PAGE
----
SEBRING — First, they voted 1-3 against changes to the EMS ordinance. A few minutes later, Highlands County commissioners unanimously voted for it.
“It’s things like this that makes us look ridiculous as a board,” complained Commissioner Jim Brooks, who cast the only vote for the changes on the first motion, which he made.
The ordinance they finally voted on at Tuesday’s board meeting “was drafted before I was elected,” said Brooks, who was seated in November 2012.
Commissioners spent more than an hour talking around the problem, which the audience and board members complained they didn’t understand.
The changes were largely technical, County Attorney Ross Macbeth explained. However, Positive Medical Transport owner Ron Layne feared the latest revisions of the ordinance, which govern non-emergency ambulance agencies, would be enforced differently.
“It was always understood that EMS was is a gray area,” Layne said.
“I did not change the definition. This is the same,” Macbeth said. “It provides for non-medical transportation.”
If they drive by an accident, state law requires even non-medical transports to stop and render aid, Layne said. He also provides service at Sebring Raceway and other events.
“This would limit us from doing dialysis transports,” Layne said. “That would be a loss to the community.”
“If we approved this, you couldn’t get reimbursed?” Brooks asked.
“That’s correct, from Medicare or even Medicaid,” Layne said.
“That’s what I don’t understand,” Brooks said. “Our current ordinance covers non emergencies.”
“I just don’t want us to be in violation of something we’ve been doing for years, that all EMS directors have been aware of,” Layne said.
Would he enforce the ordinance differently, EMS Director Harvey Craven was asked.
“If this passes, this is going to be business as usual,” Craven replied. “And if it doesn’t pass, we still have the old ordinance.”
“We need to keep in mind that (the county is) in the ambulance business,” Chairman Greg Harris pointed. “The more we take away from that business, the more the taxpayer has to subsidize that service.”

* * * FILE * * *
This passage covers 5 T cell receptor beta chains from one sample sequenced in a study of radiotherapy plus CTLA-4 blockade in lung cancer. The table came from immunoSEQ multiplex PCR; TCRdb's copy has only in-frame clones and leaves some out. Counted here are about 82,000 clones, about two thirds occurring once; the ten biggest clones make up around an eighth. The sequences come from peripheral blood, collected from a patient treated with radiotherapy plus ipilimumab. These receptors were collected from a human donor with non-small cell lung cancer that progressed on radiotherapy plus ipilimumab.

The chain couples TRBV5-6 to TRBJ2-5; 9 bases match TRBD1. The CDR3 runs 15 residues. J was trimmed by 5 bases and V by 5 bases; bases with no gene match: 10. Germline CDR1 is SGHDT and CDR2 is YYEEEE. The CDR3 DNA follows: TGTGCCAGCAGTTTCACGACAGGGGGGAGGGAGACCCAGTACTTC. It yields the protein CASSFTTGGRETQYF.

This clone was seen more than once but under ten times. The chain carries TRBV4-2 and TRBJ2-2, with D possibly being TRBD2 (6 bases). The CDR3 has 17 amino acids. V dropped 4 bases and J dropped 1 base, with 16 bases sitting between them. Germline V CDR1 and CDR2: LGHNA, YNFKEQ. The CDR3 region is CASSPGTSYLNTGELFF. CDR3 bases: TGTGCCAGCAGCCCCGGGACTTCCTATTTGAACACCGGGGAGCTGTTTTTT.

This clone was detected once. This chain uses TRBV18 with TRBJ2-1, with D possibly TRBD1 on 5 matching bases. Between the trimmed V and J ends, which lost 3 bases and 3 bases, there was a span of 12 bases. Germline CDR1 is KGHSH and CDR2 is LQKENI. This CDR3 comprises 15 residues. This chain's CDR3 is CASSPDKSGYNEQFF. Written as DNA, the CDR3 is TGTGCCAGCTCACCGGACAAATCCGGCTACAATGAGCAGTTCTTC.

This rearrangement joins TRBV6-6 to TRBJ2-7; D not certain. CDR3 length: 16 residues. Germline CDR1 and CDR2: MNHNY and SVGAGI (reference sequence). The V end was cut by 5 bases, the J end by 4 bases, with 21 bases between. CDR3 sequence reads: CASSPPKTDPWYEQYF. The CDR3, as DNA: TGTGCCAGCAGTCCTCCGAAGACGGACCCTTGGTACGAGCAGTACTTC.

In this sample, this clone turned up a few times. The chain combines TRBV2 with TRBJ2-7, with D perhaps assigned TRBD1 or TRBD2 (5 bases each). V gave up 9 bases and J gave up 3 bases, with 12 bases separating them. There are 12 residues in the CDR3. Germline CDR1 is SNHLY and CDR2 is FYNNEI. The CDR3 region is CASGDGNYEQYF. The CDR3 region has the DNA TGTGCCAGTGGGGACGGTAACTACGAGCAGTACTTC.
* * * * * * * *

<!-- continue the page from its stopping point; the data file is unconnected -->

The county has already stopped answering non-emergency transport calls, he noted. “And that was profitable for the county.”
After seconding Brooks’ motion, then voting against the motion, Elwell said, “I’m OK with voting for this.”
After agreeing to address the overarching issues, commissioners voted 4-0, with Ron Handley absent.
Ann Kelly asked commissioners for a hearing on Sebring Lakeside Golf Resort, which is sold last year and may be used by Advanced Recovery Systems for a drug treatment center. The neighborhood is not suited for that zoning, Kelly said.
“That appeal is not to this board,” said Macbeth, “it’s to the board of adjustment.”
If they lose that appeal, the county attorney said, the next appeal level is in court. The county commissioners do not have jurisdiction, he said.
Commissioners approved $52,500 in funding to investigate why Lake Jackson water level dropped from 103 feet to 97 feet during the first two drought years of 2008-09. It remained low until the rainy season of 2012, and is now at 100 feet, said county Lakes Manager Clell Ford. Ford was directed to seek funding with Southwest Florida Water Management District.
Rick Haberman presented the county commissioners with a petition to rescind an ordinance that allows no more than three goats, sheep, chicken and pigs on his 10 acres near Avon Park, China Doll Farms. They are not livestock; he said the football-sized swine are raised as pets.
Okeechobee County has requested to be a member of the 19th workforce district with Highlands, Hardee and DeSoto counties. Okeechobee is currently part of Workforce Region 20, with St. Martin, Indian River and St. Lucie counties.
Michael Brigante and Francis Vanhooreweghe were appointed to the Veterans Advisory Board.
Christine Burrows was appointed to the Health Facilities Authority.
Saverio Sammy Telesco was appointed to the Children’s Services Council.
Parks and Recreation Supervisor Mike Lewis is retiring and was recognized by the commissioners.